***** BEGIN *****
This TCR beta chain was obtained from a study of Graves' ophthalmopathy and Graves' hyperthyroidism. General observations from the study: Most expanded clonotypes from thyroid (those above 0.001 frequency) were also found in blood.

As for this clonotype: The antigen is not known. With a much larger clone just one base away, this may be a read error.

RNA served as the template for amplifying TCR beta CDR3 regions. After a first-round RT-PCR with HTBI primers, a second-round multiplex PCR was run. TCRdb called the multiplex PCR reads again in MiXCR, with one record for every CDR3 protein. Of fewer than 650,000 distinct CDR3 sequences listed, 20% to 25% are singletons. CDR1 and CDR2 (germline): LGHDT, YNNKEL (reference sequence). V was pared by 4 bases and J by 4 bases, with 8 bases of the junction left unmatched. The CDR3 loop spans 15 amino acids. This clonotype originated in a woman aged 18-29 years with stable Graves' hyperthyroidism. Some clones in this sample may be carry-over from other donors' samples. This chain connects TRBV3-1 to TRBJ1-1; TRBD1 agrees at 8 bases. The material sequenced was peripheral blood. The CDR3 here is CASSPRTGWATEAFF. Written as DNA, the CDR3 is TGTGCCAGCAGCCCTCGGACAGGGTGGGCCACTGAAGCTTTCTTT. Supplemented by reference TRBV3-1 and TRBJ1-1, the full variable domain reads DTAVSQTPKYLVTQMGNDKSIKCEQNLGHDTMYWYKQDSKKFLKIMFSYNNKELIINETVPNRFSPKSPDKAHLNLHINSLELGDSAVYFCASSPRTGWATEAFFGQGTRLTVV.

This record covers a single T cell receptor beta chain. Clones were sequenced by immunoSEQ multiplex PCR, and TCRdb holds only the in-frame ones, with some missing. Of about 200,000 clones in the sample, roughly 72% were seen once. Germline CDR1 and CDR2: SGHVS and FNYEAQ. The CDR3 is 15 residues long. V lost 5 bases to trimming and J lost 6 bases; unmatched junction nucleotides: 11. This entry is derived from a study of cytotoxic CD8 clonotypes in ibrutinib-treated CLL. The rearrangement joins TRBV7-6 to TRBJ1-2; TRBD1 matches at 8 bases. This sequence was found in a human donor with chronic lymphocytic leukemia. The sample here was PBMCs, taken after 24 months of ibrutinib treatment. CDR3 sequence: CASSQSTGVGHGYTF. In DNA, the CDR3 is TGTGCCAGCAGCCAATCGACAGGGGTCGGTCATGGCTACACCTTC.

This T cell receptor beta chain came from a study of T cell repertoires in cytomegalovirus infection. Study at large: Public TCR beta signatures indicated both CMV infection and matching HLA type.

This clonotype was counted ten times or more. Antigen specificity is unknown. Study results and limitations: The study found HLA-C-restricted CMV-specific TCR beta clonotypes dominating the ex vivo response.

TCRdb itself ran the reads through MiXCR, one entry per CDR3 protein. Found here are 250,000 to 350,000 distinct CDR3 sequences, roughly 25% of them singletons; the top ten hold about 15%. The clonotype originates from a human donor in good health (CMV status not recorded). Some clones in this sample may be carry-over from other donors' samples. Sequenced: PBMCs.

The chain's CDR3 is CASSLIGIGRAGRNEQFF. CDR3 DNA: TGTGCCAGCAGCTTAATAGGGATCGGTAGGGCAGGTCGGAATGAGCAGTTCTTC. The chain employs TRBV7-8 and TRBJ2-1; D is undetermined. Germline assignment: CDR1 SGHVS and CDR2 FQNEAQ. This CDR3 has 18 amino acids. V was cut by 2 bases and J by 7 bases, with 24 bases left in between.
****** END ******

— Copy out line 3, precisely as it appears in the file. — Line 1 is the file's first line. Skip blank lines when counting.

RNA served as the template for amplifying TCR beta CDR3 regions. After a first-round RT-PCR with HTBI primers, a second-round multiplex PCR was run. TCRdb called the multiplex PCR reads again in MiXCR, with one record for every CDR3 protein. Of fewer than 650,000 distinct CDR3 sequences listed, 20% to 25% are singletons. CDR1 and CDR2 (germline): LGHDT, YNNKEL (reference sequence). V was pared by 4 bases and J by 4 bases, with 8 bases of the junction left unmatched. The CDR3 loop spans 15 amino acids. This clonotype originated in a woman aged 18-29 years with stable Graves' hyperthyroidism. Some clones in this sample may be carry-over from other donors' samples. This chain connects TRBV3-1 to TRBJ1-1; TRBD1 agrees at 8 bases. The material sequenced was peripheral blood. The CDR3 here is CASSPRTGWATEAFF. Written as DNA, the CDR3 is TGTGCCAGCAGCCCTCGGACAGGGTGGGCCACTGAAGCTTTCTTT. Supplemented by reference TRBV3-1 and TRBJ1-1, the full variable domain reads DTAVSQTPKYLVTQMGNDKSIKCEQNLGHDTMYWYKQDSKKFLKIMFSYNNKELIINETVPNRFSPKSPDKAHLNLHINSLELGDSAVYFCASSPRTGWATEAFFGQGTRLTVV.